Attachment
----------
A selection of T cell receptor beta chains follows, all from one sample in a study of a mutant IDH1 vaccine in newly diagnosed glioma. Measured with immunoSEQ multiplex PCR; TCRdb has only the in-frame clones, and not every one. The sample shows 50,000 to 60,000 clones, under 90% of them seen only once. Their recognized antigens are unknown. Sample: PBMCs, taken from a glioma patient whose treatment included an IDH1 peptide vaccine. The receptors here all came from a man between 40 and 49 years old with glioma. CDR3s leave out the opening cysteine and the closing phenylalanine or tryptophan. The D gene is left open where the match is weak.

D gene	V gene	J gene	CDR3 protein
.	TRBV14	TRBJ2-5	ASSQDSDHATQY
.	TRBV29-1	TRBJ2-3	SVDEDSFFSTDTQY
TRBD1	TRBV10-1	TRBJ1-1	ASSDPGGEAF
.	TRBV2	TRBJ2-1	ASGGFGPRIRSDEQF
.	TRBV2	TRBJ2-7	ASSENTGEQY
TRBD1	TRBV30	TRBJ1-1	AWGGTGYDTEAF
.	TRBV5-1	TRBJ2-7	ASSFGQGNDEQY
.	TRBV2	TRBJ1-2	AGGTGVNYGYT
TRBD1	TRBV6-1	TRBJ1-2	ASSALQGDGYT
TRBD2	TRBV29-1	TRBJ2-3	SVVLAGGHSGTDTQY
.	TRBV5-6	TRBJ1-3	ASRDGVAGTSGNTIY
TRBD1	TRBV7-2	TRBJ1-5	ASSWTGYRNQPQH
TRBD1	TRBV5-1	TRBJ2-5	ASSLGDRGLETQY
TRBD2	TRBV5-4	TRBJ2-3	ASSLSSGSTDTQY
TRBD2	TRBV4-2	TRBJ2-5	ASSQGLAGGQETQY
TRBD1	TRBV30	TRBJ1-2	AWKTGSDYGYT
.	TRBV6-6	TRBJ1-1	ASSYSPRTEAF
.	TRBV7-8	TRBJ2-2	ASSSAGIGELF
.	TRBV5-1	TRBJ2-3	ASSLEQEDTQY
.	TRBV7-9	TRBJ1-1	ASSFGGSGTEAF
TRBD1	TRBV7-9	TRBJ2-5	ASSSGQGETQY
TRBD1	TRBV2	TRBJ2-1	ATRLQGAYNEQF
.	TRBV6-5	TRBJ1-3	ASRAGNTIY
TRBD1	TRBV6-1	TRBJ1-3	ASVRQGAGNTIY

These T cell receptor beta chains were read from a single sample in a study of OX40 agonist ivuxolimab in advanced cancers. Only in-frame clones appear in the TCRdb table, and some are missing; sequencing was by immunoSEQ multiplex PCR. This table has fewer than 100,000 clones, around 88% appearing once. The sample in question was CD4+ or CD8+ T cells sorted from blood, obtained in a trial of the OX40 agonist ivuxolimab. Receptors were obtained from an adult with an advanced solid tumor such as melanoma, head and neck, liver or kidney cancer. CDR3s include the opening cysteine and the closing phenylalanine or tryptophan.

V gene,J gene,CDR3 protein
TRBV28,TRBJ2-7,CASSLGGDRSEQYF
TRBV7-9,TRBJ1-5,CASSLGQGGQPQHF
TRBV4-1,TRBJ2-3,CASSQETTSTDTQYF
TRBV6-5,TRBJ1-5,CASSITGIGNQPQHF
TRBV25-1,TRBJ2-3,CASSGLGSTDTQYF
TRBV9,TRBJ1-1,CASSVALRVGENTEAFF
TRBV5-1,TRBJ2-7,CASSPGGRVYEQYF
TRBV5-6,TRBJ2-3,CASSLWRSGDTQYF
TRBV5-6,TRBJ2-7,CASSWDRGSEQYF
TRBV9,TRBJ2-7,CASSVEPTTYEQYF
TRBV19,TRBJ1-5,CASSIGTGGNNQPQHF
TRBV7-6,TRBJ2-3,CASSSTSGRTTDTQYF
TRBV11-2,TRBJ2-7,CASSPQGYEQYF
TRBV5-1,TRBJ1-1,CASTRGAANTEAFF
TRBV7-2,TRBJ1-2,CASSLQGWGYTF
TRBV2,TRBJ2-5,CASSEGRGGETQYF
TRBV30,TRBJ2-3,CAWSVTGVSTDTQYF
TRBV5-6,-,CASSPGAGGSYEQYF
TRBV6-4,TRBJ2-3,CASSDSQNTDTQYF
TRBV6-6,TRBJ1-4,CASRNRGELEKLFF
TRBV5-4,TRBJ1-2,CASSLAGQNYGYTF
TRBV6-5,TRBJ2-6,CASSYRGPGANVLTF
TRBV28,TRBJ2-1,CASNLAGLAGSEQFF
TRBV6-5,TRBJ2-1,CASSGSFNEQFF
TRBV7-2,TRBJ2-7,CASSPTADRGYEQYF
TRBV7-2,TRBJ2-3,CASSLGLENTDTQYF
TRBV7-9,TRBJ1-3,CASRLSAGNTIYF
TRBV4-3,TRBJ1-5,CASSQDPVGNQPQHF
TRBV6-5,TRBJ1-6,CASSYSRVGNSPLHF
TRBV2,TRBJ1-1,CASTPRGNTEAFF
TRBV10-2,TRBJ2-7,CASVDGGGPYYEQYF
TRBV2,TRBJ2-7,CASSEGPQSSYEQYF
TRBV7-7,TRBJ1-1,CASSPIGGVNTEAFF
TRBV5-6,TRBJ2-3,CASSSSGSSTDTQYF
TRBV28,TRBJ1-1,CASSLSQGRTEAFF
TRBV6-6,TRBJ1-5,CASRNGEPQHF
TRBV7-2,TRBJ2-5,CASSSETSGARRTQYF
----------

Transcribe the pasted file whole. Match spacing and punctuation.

A selection of T cell receptor beta chains follows, all from one sample in a study of a mutant IDH1 vaccine in newly diagnosed glioma. Measured with immunoSEQ multiplex PCR; TCRdb has only the in-frame clones, and not every one. The sample shows 50,000 to 60,000 clones, under 90% of them seen only once. Their recognized antigens are unknown. Sample: PBMCs, taken from a glioma patient whose treatment included an IDH1 peptide vaccine. The receptors here all came from a man between 40 and 49 years old with glioma. CDR3s leave out the opening cysteine and the closing phenylalanine or tryptophan. The D gene is left open where the match is weak.

D gene	V gene	J gene	CDR3 protein
.	TRBV14	TRBJ2-5	ASSQDSDHATQY
.	TRBV29-1	TRBJ2-3	SVDEDSFFSTDTQY
TRBD1	TRBV10-1	TRBJ1-1	ASSDPGGEAF
.	TRBV2	TRBJ2-1	ASGGFGPRIRSDEQF
.	TRBV2	TRBJ2-7	ASSENTGEQY
TRBD1	TRBV30	TRBJ1-1	AWGGTGYDTEAF
.	TRBV5-1	TRBJ2-7	ASSFGQGNDEQY
.	TRBV2	TRBJ1-2	AGGTGVNYGYT
TRBD1	TRBV6-1	TRBJ1-2	ASSALQGDGYT
TRBD2	TRBV29-1	TRBJ2-3	SVVLAGGHSGTDTQY
.	TRBV5-6	TRBJ1-3	ASRDGVAGTSGNTIY
TRBD1	TRBV7-2	TRBJ1-5	ASSWTGYRNQPQH
TRBD1	TRBV5-1	TRBJ2-5	ASSLGDRGLETQY
TRBD2	TRBV5-4	TRBJ2-3	ASSLSSGSTDTQY
TRBD2	TRBV4-2	TRBJ2-5	ASSQGLAGGQETQY
TRBD1	TRBV30	TRBJ1-2	AWKTGSDYGYT
.	TRBV6-6	TRBJ1-1	ASSYSPRTEAF
.	TRBV7-8	TRBJ2-2	ASSSAGIGELF
.	TRBV5-1	TRBJ2-3	ASSLEQEDTQY
.	TRBV7-9	TRBJ1-1	ASSFGGSGTEAF
TRBD1	TRBV7-9	TRBJ2-5	ASSSGQGETQY
TRBD1	TRBV2	TRBJ2-1	ATRLQGAYNEQF
.	TRBV6-5	TRBJ1-3	ASRAGNTIY
TRBD1	TRBV6-1	TRBJ1-3	ASVRQGAGNTIY

These T cell receptor beta chains were read from a single sample in a study of OX40 agonist ivuxolimab in advanced cancers. Only in-frame clones appear in the TCRdb table, and some are missing; sequencing was by immunoSEQ multiplex PCR. This table has fewer than 100,000 clones, around 88% appearing once. The sample in question was CD4+ or CD8+ T cells sorted from blood, obtained in a trial of the OX40 agonist ivuxolimab. Receptors were obtained from an adult with an advanced solid tumor such as melanoma, head and neck, liver or kidney cancer. CDR3s include the opening cysteine and the closing phenylalanine or tryptophan.

V gene,J gene,CDR3 protein
TRBV28,TRBJ2-7,CASSLGGDRSEQYF
TRBV7-9,TRBJ1-5,CASSLGQGGQPQHF
TRBV4-1,TRBJ2-3,CASSQETTSTDTQYF
TRBV6-5,TRBJ1-5,CASSITGIGNQPQHF
TRBV25-1,TRBJ2-3,CASSGLGSTDTQYF
TRBV9,TRBJ1-1,CASSVALRVGENTEAFF
TRBV5-1,TRBJ2-7,CASSPGGRVYEQYF
TRBV5-6,TRBJ2-3,CASSLWRSGDTQYF
TRBV5-6,TRBJ2-7,CASSWDRGSEQYF
TRBV9,TRBJ2-7,CASSVEPTTYEQYF
TRBV19,TRBJ1-5,CASSIGTGGNNQPQHF
TRBV7-6,TRBJ2-3,CASSSTSGRTTDTQYF
TRBV11-2,TRBJ2-7,CASSPQGYEQYF
TRBV5-1,TRBJ1-1,CASTRGAANTEAFF
TRBV7-2,TRBJ1-2,CASSLQGWGYTF
TRBV2,TRBJ2-5,CASSEGRGGETQYF
TRBV30,TRBJ2-3,CAWSVTGVSTDTQYF
TRBV5-6,-,CASSPGAGGSYEQYF
TRBV6-4,TRBJ2-3,CASSDSQNTDTQYF
TRBV6-6,TRBJ1-4,CASRNRGELEKLFF
TRBV5-4,TRBJ1-2,CASSLAGQNYGYTF
TRBV6-5,TRBJ2-6,CASSYRGPGANVLTF
TRBV28,TRBJ2-1,CASNLAGLAGSEQFF
TRBV6-5,TRBJ2-1,CASSGSFNEQFF
TRBV7-2,TRBJ2-7,CASSPTADRGYEQYF
TRBV7-2,TRBJ2-3,CASSLGLENTDTQYF
TRBV7-9,TRBJ1-3,CASRLSAGNTIYF
TRBV4-3,TRBJ1-5,CASSQDPVGNQPQHF
TRBV6-5,TRBJ1-6,CASSYSRVGNSPLHF
TRBV2,TRBJ1-1,CASTPRGNTEAFF
TRBV10-2,TRBJ2-7,CASVDGGGPYYEQYF
TRBV2,TRBJ2-7,CASSEGPQSSYEQYF
TRBV7-7,TRBJ1-1,CASSPIGGVNTEAFF
TRBV5-6,TRBJ2-3,CASSSSGSSTDTQYF
TRBV28,TRBJ1-1,CASSLSQGRTEAFF
TRBV6-6,TRBJ1-5,CASRNGEPQHF
TRBV7-2,TRBJ2-5,CASSSETSGARRTQYF